Professor Emerita of History
Early modern Europe, French history, Renaissance, and Reformation
Barbara B. Diefendorf has taught European history at Boston University since 1980. She is the author of Paris City Councillors in the Sixteenth Century: The Politics of Patrimony (1983); Beneath the Cross: Catholics and Huguenots in Sixteenth-Century Paris (1991, awarded the New England Historical Association and National Huguenot Association Book Prizes in 1992); From Penitence to Charity: Pious Women and the Catholic Reformation in Paris (2004, awarded the J. Russell Major Prize by the American Historical Association in 2005); and The Saint Bartholomew’s Day Massacre: A Brief History with Documents (2009); along with numerous journal articles and book chapters.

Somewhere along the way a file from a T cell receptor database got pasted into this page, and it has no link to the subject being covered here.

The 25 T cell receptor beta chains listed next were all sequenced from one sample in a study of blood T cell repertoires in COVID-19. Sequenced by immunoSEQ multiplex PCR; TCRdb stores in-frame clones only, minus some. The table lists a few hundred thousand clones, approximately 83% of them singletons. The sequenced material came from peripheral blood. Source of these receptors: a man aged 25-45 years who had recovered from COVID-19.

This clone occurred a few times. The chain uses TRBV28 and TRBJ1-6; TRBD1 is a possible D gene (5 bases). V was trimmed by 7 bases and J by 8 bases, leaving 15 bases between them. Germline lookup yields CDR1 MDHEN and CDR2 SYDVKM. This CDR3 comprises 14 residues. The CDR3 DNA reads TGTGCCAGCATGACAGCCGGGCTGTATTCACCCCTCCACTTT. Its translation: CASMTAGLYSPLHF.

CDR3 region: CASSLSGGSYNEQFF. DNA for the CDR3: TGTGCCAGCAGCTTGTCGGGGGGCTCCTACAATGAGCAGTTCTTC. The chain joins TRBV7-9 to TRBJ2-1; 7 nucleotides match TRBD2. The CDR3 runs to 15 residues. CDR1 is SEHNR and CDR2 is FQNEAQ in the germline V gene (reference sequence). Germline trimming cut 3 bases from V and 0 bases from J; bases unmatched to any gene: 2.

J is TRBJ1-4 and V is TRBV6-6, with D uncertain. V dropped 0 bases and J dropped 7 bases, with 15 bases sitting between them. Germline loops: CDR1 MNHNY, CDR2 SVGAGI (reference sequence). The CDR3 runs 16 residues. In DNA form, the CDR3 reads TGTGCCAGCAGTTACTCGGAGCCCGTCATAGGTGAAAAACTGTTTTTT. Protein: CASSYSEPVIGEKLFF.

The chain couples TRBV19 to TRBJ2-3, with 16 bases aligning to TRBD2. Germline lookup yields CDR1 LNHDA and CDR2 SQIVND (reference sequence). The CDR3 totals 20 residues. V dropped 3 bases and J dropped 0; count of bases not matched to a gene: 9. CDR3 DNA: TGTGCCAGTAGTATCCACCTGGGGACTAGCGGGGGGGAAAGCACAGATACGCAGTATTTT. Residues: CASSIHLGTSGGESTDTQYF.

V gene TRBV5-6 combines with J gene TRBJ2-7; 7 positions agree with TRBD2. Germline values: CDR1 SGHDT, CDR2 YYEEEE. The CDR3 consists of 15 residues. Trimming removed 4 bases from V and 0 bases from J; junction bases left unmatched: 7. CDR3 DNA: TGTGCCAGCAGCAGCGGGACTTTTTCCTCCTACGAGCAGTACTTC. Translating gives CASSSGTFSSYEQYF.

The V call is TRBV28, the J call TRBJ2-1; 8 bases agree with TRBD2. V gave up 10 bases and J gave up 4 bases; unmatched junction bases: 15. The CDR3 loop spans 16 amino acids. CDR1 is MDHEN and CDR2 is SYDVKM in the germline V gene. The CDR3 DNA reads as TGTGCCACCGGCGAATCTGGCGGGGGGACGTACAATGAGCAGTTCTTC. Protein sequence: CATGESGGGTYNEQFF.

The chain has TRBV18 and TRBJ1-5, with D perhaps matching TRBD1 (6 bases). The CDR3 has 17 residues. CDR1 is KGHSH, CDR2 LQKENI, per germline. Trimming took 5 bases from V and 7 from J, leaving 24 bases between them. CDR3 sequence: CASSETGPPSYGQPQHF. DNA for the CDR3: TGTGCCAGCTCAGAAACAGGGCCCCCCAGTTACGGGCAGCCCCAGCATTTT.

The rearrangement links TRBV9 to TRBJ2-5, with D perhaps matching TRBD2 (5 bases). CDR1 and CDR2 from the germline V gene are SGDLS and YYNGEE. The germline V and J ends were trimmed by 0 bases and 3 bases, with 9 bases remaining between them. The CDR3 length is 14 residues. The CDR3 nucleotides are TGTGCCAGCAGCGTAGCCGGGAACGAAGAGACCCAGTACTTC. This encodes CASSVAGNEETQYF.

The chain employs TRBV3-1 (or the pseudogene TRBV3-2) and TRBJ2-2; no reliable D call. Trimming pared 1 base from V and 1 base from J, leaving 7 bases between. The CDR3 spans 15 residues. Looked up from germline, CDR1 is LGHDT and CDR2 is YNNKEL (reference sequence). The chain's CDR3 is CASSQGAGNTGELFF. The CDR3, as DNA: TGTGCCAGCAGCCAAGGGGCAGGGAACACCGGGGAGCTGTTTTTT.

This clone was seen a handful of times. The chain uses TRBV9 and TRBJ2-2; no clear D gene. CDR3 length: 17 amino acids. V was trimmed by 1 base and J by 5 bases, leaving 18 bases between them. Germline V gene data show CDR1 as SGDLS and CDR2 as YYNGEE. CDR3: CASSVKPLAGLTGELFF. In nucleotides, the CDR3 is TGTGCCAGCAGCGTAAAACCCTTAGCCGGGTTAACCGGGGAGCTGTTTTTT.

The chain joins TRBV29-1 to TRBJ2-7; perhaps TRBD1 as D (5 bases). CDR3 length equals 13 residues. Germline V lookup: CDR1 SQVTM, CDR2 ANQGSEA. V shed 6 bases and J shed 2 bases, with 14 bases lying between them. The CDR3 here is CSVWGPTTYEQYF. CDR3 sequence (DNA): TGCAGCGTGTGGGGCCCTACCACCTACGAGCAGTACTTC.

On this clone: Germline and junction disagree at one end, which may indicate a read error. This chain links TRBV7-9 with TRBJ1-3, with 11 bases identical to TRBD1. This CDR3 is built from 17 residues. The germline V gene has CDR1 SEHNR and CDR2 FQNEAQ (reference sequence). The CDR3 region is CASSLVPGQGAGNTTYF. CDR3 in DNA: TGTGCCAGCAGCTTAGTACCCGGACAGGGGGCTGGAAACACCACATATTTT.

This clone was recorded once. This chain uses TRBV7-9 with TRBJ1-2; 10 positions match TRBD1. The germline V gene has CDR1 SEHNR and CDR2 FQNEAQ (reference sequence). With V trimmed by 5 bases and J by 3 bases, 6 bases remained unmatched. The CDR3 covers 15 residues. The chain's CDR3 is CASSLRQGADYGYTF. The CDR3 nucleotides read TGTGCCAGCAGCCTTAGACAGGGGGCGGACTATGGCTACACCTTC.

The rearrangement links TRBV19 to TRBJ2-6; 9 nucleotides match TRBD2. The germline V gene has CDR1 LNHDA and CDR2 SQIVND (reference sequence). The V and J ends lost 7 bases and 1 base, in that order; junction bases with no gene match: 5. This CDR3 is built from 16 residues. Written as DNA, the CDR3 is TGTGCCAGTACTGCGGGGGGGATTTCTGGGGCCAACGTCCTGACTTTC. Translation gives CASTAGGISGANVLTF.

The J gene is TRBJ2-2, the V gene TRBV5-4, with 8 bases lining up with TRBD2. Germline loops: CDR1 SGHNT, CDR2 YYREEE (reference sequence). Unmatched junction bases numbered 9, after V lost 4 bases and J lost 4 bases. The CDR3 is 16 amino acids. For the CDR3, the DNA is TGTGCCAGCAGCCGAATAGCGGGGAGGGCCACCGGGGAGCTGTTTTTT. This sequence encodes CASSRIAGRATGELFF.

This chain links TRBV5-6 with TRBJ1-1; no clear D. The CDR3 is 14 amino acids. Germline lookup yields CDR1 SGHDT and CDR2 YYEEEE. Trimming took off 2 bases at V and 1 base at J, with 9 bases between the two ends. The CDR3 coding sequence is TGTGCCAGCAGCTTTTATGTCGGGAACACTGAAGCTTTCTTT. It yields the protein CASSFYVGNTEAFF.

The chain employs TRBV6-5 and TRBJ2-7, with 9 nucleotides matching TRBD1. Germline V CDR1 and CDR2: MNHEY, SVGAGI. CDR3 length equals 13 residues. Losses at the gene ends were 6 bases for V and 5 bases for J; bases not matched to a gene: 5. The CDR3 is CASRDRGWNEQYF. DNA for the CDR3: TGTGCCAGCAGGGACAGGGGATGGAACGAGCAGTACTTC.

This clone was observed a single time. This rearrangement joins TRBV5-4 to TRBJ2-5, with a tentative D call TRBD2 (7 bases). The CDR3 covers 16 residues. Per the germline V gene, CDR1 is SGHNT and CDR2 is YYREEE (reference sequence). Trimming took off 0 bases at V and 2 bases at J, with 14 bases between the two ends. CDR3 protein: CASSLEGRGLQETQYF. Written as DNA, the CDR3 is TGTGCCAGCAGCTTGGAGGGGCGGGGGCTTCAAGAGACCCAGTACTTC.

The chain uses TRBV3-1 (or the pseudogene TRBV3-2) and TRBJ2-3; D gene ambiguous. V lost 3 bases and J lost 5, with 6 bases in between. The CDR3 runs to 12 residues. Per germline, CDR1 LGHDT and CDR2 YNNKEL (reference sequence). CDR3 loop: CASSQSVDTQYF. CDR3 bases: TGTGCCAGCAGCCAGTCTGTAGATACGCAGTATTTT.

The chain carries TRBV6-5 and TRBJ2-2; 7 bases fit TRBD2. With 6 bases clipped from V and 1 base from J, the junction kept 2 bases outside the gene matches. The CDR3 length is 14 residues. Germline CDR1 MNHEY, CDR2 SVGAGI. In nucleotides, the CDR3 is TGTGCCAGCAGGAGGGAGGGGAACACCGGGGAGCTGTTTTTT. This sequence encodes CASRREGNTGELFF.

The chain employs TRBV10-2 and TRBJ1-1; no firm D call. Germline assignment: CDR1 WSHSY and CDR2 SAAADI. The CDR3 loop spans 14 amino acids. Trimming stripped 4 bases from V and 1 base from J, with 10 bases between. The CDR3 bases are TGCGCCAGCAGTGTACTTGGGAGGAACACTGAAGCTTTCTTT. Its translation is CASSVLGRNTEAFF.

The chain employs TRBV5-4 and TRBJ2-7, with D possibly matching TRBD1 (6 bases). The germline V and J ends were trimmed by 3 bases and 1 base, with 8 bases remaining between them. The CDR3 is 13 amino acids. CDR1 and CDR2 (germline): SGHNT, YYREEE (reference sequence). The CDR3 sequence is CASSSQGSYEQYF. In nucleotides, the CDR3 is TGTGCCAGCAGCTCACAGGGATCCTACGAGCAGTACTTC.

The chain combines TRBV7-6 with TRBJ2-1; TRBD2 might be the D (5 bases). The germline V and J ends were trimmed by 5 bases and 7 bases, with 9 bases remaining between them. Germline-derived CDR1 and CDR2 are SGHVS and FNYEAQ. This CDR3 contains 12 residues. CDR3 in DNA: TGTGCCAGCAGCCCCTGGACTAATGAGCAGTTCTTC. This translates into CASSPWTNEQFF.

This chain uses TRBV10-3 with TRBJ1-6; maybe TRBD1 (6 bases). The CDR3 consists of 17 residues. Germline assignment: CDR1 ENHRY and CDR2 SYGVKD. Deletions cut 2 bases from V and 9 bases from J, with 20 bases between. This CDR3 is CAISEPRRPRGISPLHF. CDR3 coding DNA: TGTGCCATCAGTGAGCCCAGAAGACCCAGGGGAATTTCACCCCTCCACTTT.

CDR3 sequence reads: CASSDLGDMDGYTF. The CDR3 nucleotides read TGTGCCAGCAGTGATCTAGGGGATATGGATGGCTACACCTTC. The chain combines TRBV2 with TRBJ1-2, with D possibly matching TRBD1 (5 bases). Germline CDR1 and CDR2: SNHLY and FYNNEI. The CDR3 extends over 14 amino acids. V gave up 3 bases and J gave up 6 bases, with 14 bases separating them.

Diefendorf has held fellowships from the National Endowment for the Humanities, the Guggenheim Foundation, the Institute for Advanced Study in Princeton, the American Council of Learned Societies, and the Camargo Foundation. She has taught as a visiting professor at the Université de Paris-Sorbonne (Paris IV), the École des Hautes Études en Sciences Sociales in Paris, the Folger Shakespeare Library in Washington, D.C., and the Harvard Divinity School. In 2006 she delivered the University Lecture at Boston University.
She is currently working on a book about the impact of the French Wars of Religion on local communities and a series of essays on the culture of the Catholic Reformation in France.